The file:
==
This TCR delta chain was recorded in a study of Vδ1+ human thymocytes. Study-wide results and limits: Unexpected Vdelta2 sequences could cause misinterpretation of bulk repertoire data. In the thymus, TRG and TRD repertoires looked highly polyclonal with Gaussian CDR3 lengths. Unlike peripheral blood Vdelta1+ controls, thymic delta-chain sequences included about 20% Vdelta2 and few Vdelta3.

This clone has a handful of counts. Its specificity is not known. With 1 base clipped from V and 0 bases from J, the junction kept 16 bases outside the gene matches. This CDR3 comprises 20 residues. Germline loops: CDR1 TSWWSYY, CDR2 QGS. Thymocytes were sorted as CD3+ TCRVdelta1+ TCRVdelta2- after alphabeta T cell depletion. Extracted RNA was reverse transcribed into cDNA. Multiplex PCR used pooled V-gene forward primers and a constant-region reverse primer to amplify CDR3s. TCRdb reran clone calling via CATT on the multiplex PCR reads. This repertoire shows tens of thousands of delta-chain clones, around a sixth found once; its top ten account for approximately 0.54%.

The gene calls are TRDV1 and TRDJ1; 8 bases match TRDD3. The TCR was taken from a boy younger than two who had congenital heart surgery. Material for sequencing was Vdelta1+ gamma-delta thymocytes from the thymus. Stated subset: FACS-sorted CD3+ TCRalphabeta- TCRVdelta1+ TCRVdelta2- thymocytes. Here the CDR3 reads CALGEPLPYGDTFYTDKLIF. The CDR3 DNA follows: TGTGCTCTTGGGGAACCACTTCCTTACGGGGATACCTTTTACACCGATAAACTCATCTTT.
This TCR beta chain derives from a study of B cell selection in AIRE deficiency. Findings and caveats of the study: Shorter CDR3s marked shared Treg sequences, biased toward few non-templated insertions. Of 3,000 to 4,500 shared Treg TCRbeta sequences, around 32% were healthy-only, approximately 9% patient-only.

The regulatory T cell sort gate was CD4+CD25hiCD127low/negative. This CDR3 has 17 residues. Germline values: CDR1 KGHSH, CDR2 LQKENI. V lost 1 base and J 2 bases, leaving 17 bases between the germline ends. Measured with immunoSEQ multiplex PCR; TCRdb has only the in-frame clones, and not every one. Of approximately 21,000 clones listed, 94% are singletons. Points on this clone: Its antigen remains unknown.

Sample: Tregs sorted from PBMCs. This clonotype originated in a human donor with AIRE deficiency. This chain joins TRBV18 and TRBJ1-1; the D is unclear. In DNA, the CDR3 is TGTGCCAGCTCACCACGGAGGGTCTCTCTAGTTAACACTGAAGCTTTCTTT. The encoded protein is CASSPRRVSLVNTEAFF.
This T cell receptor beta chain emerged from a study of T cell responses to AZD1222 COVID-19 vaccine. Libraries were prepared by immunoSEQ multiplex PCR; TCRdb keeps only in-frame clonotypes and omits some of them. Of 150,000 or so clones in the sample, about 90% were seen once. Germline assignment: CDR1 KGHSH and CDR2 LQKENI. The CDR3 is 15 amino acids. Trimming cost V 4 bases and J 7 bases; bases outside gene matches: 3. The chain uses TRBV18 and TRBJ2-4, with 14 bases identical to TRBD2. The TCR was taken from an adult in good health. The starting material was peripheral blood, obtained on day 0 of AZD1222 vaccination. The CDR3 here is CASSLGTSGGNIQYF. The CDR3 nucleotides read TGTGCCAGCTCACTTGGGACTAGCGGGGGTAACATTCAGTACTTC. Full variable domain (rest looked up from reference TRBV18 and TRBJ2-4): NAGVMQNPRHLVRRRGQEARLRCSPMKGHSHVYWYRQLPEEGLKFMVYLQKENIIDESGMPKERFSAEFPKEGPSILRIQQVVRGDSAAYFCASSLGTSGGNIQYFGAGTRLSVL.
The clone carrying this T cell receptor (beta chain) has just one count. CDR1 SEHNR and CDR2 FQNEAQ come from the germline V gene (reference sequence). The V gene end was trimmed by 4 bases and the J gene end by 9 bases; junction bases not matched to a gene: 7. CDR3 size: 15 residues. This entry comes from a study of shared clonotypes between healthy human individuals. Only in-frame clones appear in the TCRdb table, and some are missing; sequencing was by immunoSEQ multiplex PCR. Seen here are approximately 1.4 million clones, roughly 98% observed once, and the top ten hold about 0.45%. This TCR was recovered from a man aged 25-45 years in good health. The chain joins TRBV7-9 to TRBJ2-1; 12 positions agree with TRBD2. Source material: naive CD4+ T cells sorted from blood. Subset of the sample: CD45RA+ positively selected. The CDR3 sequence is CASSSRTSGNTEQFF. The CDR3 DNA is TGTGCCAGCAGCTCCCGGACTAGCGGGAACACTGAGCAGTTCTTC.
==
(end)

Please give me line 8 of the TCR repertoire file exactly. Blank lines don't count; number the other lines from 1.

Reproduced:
The clone carrying this T cell receptor (beta chain) has just one count. CDR1 SEHNR and CDR2 FQNEAQ come from the germline V gene (reference sequence). The V gene end was trimmed by 4 bases and the J gene end by 9 bases; junction bases not matched to a gene: 7. CDR3 size: 15 residues. This entry comes from a study of shared clonotypes between healthy human individuals. Only in-frame clones appear in the TCRdb table, and some are missing; sequencing was by immunoSEQ multiplex PCR. Seen here are approximately 1.4 million clones, roughly 98% observed once, and the top ten hold about 0.45%. This TCR was recovered from a man aged 25-45 years in good health. The chain joins TRBV7-9 to TRBJ2-1; 12 positions agree with TRBD2. Source material: naive CD4+ T cells sorted from blood. Subset of the sample: CD45RA+ positively selected. The CDR3 sequence is CASSSRTSGNTEQFF. The CDR3 DNA is TGTGCCAGCAGCTCCCGGACTAGCGGGAACACTGAGCAGTTCTTC.